AMN Reviews: Darío Dolci – Nino (Only Sopranino Sax) [Haze 303] & Paul Mimlitsch – Random Thoughts [Bangsnap]

Two solo releases featuring winds from opposite points on the pitch spectrum, but with some qualities in common. Both come in at economical run times—under thirty minutes total each—and both consist of short, thematically cohesive tracks.

cover1_webDarío Dolci’s excursions on sopranino saxophone are in some ways the more austere of the two sets. Without overdubs or supporting instruments and sounds, he devotes each of his nine tracks to an elaboration of one technique, sound quality or pitch collection. In doing so, Dolci often employs extended techniques which find him exploring extreme ranges or making broad interval jumps, or using key clicks, tongue slaps, air notes and overblowing. On La Aumentada, YYYY and Monotonica he plays more or less conventionally, setting up and developing modally-tinged melodies and motifs.

a3106858698_2Paul Mimlitsch’s Random Thoughts for contrabass clarinet are improvised live to disc, sometimes with the inclusion of live electronics to supplement the sound of the lone instrument. On all tracks Mimlitsch takes advantage of the low reed’s brooding, saturnine voice. Slow melodic passages join with occasional extended techniques and electronic sound deformation to produce an intimate portrait of the contrabass clarinet as seen from several angles.

http://h-a-z-e.org/

http://bangsnap.bandcamp.com/

AUM Fidelity To Release David S. Ware’s Saturnian March 9th

David S.
Image via Wikipedia

From Improvised Communications:

AUM Fidelity is proud to announce the March 9th release of Saturnian (AUM060), the first in a planned series of limited edition solo recordings by eminent saxophonist/composer David S. Ware. Recorded live at New York’s Abrons Arts Center, this release documents Ware’s triumphant return to the stage in October following a successful kidney transplant. Each of the three extended pieces is performed on a different instrument: saxello, stritch, and tenor saxophone.

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Is Avant-Jazz Pianist Matthew Shipp His Own Worst Enemy?

Spinner some of Shipp’s more controversial moments.

The flip side of this confrontational approach is that Matthew Shipp is one of the most talented players of this era. Closing in on 50, he has released a string of dazzling solo and small-group recordings that range sonically from acoustic to electronic remix. His mix of complex improvisation and melody gets easy comparisons to avant-garde pianist Cecil Taylor, but, really, the two don’t have a whole lot in common. He also participated in (for 16 years) and subsequently broke up the David S. Ware Quartet, which has been hailed many times as one of the great quartets of our time. Shipp has also mentored younger or less-known artists by releasing their albums through his Blue Series on Thirsty Ear records and provided a home for other established artists who need to put out records.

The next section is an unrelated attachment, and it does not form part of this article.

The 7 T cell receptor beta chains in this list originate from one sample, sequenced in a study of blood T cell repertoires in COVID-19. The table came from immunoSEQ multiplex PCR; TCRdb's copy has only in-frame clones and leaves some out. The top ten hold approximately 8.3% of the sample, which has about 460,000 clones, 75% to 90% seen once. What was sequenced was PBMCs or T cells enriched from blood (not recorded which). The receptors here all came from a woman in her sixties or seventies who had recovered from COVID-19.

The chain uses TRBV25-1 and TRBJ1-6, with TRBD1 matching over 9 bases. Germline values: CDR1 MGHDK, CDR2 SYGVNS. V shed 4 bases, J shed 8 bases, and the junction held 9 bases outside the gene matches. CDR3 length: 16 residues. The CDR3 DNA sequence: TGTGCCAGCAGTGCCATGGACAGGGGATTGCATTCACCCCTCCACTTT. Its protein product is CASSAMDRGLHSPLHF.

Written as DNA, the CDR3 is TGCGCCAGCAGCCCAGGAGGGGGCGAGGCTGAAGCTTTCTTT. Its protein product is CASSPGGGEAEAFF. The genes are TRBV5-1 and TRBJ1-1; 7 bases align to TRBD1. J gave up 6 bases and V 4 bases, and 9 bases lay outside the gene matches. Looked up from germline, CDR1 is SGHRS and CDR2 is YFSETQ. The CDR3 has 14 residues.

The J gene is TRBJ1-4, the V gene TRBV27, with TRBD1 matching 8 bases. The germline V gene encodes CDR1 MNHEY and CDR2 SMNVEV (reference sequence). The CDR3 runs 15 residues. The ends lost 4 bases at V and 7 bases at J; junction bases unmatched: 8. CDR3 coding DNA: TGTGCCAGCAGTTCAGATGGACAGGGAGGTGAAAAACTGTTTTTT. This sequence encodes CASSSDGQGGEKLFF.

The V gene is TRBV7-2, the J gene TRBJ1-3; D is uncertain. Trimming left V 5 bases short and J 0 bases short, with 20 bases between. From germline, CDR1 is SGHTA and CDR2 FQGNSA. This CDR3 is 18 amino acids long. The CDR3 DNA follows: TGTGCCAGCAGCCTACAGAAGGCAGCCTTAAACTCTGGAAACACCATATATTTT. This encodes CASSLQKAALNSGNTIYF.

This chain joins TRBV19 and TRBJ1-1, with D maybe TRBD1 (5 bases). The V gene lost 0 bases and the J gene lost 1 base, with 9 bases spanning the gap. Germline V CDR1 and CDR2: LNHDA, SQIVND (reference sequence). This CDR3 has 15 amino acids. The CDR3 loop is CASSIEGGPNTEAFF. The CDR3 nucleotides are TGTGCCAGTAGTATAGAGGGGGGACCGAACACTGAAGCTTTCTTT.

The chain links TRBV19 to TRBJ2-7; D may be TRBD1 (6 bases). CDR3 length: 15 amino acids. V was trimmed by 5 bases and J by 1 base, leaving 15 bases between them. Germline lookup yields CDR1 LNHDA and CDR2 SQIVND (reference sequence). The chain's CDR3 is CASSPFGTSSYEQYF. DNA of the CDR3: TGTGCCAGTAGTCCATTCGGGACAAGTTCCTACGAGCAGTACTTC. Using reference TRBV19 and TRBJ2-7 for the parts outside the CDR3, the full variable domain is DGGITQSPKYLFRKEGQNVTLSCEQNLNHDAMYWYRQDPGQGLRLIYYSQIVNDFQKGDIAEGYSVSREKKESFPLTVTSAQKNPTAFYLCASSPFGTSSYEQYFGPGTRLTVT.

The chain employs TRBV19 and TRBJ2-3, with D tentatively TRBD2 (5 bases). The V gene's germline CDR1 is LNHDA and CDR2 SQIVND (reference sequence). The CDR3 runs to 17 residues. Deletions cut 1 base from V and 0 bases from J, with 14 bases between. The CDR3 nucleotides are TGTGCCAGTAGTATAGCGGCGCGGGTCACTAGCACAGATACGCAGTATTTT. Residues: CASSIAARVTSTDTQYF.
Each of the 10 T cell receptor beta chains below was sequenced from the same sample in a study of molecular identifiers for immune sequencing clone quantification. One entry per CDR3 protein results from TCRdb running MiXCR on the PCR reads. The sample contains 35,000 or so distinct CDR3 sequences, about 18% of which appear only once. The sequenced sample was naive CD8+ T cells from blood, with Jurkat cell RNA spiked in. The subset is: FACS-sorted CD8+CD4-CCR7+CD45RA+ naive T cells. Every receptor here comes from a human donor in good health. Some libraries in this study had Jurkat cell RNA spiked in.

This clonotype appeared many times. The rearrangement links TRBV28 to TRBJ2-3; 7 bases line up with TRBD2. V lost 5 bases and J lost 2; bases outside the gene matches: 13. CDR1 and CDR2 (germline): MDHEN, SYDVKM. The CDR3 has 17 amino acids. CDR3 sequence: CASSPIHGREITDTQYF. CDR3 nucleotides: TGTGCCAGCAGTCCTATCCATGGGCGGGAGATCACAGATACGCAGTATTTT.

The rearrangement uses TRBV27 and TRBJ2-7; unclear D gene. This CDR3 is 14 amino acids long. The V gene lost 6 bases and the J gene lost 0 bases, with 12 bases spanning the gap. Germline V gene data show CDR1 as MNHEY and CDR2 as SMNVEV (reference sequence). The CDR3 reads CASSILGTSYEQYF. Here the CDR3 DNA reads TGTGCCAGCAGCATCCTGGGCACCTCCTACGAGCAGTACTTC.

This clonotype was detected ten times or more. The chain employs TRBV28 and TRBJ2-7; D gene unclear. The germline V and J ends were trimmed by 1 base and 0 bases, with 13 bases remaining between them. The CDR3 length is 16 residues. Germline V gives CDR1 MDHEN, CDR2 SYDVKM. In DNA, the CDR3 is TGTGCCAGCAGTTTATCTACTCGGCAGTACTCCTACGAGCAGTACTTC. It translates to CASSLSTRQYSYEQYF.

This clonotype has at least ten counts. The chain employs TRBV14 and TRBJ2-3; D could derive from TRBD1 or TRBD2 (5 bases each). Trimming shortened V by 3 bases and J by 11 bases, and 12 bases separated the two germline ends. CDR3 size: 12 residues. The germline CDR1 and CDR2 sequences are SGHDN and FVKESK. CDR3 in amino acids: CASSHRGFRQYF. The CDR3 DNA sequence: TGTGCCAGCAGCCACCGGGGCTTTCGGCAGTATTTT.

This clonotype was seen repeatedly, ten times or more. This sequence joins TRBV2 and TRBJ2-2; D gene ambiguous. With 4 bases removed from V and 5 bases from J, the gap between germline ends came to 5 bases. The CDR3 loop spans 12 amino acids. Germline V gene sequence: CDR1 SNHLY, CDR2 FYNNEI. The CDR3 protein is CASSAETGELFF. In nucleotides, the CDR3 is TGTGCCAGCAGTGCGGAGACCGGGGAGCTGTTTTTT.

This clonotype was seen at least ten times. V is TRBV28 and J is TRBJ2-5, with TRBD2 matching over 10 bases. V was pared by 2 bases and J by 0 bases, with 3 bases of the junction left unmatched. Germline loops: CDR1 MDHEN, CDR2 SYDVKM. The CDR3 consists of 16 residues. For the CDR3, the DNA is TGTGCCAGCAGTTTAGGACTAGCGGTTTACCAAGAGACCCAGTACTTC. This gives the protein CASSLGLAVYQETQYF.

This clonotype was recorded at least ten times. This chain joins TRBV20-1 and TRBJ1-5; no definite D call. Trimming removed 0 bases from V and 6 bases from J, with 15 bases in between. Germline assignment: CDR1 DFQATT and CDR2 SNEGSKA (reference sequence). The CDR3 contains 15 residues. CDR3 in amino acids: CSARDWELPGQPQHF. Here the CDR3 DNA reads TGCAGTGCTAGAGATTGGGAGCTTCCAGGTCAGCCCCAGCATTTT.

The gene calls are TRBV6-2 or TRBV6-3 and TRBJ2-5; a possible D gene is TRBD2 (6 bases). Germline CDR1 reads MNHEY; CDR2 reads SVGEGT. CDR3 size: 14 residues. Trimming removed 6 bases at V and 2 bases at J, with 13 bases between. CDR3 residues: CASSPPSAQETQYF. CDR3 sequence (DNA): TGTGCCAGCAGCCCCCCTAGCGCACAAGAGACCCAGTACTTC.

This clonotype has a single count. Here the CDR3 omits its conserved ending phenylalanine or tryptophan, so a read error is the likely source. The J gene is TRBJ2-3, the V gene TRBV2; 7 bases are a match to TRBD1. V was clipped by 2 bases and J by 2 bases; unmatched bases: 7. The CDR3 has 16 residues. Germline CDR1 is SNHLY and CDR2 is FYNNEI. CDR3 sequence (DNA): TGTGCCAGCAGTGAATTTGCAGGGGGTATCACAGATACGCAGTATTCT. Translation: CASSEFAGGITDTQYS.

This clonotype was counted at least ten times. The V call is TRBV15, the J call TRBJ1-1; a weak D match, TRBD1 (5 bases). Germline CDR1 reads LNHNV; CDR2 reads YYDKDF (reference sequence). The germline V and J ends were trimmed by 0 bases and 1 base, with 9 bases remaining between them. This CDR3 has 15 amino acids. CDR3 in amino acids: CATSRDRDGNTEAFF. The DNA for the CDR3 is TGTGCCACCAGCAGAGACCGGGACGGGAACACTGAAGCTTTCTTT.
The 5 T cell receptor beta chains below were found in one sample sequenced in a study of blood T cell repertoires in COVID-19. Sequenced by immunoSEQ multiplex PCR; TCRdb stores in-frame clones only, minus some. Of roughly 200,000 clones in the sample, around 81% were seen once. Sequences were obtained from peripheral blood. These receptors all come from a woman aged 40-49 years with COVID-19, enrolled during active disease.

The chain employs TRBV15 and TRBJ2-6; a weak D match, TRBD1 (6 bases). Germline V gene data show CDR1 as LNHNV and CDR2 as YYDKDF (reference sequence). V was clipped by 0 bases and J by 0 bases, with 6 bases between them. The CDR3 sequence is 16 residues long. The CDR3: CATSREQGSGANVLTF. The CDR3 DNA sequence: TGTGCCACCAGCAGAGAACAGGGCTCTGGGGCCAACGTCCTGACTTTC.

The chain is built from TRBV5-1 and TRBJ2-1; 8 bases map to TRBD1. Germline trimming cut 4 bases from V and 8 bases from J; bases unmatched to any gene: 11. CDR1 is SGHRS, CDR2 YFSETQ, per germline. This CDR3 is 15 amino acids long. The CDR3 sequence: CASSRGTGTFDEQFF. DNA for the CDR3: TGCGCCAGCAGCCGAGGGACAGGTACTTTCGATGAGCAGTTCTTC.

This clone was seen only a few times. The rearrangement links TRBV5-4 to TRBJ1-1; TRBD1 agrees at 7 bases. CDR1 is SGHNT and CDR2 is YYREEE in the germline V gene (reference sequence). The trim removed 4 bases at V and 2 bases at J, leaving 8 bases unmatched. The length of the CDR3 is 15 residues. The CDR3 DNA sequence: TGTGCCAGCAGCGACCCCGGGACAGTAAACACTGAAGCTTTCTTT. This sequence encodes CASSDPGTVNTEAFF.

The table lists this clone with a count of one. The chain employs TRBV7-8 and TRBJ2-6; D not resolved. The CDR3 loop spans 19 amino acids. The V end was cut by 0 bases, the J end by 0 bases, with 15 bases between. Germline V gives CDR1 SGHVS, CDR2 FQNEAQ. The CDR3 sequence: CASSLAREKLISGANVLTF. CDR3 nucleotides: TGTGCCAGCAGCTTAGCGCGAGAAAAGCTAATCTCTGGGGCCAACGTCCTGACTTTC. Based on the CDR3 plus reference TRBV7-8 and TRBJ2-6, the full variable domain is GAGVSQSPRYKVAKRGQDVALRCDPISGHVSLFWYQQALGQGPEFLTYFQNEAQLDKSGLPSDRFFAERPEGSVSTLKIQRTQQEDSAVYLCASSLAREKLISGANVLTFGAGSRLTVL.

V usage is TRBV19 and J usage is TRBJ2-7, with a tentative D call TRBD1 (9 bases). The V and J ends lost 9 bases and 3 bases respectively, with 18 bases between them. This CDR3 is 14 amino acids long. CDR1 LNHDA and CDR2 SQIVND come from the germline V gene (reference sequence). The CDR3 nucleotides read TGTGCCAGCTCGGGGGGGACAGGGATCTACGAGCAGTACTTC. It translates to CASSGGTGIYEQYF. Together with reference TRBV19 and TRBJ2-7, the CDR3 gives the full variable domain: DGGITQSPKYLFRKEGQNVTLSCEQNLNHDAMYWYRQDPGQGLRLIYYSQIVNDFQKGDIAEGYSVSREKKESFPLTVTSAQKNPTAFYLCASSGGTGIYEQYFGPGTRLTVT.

Additionally, he was also interviewed recently.

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London Broil: John Butcher at The Stone

From All About Jazz:

On a sheer sonic level, John Butcher goes further into his instrument—and further out of it—than any of his monumental precursors in the iconoclast tradition of abstract British improvising. Not that he’s going to bury such icons as Terry Day, Trevor Watts, or Evan Parker; but as he demonstrated in solo performance last week at The Stone in Manhattan, this tenor and soprano saxophonist—trained in physics—is particularly well-attuned to the properties and propensities of the sound produced by his horns, apart from its customary dissection into elements of harmonic theory and acoustic principles, and takes it to places unknown to most listeners until now.

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Tiffany Lin: Piano Racket in Seattle

From WAYWARD MUSIC on March 13.

8:00 PM; $5 – $15 sliding scale donation at the door.

Seattle pianist and toy pianist Tiffany Lin performs Piano Racket: Music for the Unconventional Piano, a concert featuring solo music for prepared piano, string piano, retuned piano, and toy pianos. The program features a double world premiere of music especially written for this event by composers Byron Au Yong and Kraig Grady. Flirt, Au Yong’s portable interludes for toy pianos and ping pong balls, finds love in the little things of life with lip smacks, whistles, pops, swoops, yelps, and woofs. Grady’s first piece written for the piano in 35 years of composing, Corroded Communes, explores the retuned piano based on a specific tuning developed by musician George Secor.

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